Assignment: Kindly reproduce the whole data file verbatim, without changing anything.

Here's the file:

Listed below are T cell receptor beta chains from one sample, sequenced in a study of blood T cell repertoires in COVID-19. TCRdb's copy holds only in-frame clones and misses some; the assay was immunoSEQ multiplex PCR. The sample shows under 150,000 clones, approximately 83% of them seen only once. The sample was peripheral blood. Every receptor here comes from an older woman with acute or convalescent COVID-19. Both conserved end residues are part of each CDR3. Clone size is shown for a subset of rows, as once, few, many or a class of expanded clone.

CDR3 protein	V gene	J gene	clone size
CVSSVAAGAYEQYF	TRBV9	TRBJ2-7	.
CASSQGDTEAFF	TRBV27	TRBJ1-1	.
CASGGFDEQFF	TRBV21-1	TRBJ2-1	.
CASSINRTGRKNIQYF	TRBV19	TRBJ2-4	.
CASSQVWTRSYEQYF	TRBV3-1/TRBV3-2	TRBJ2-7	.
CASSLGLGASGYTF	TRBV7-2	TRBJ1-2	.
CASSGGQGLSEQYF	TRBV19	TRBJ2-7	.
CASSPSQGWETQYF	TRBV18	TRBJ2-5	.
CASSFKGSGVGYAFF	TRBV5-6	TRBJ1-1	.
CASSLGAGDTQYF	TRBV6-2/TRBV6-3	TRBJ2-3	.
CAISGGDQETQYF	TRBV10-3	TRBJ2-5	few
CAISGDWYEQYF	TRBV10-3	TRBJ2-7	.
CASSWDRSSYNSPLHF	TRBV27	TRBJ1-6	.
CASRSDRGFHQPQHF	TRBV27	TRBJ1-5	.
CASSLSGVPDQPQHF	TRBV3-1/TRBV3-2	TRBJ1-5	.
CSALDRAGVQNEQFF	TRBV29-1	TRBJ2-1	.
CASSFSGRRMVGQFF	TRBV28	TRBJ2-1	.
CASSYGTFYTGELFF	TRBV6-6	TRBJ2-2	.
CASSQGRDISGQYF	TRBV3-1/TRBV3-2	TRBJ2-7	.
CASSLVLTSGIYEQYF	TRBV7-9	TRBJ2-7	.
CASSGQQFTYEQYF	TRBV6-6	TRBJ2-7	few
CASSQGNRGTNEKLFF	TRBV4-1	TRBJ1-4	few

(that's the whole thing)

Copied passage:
Listed below are T cell receptor beta chains from one sample, sequenced in a study of blood T cell repertoires in COVID-19. TCRdb's copy holds only in-frame clones and misses some; the assay was immunoSEQ multiplex PCR. The sample shows under 150,000 clones, approximately 83% of them seen only once. The sample was peripheral blood. Every receptor here comes from an older woman with acute or convalescent COVID-19. Both conserved end residues are part of each CDR3. Clone size is shown for a subset of rows, as once, few, many or a class of expanded clone.

CDR3 protein	V gene	J gene	clone size
CVSSVAAGAYEQYF	TRBV9	TRBJ2-7	.
CASSQGDTEAFF	TRBV27	TRBJ1-1	.
CASGGFDEQFF	TRBV21-1	TRBJ2-1	.
CASSINRTGRKNIQYF	TRBV19	TRBJ2-4	.
CASSQVWTRSYEQYF	TRBV3-1/TRBV3-2	TRBJ2-7	.
CASSLGLGASGYTF	TRBV7-2	TRBJ1-2	.
CASSGGQGLSEQYF	TRBV19	TRBJ2-7	.
CASSPSQGWETQYF	TRBV18	TRBJ2-5	.
CASSFKGSGVGYAFF	TRBV5-6	TRBJ1-1	.
CASSLGAGDTQYF	TRBV6-2/TRBV6-3	TRBJ2-3	.
CAISGGDQETQYF	TRBV10-3	TRBJ2-5	few
CAISGDWYEQYF	TRBV10-3	TRBJ2-7	.
CASSWDRSSYNSPLHF	TRBV27	TRBJ1-6	.
CASRSDRGFHQPQHF	TRBV27	TRBJ1-5	.
CASSLSGVPDQPQHF	TRBV3-1/TRBV3-2	TRBJ1-5	.
CSALDRAGVQNEQFF	TRBV29-1	TRBJ2-1	.
CASSFSGRRMVGQFF	TRBV28	TRBJ2-1	.
CASSYGTFYTGELFF	TRBV6-6	TRBJ2-2	.
CASSQGRDISGQYF	TRBV3-1/TRBV3-2	TRBJ2-7	.
CASSLVLTSGIYEQYF	TRBV7-9	TRBJ2-7	.
CASSGQQFTYEQYF	TRBV6-6	TRBJ2-7	few
CASSQGNRGTNEKLFF	TRBV4-1	TRBJ1-4	few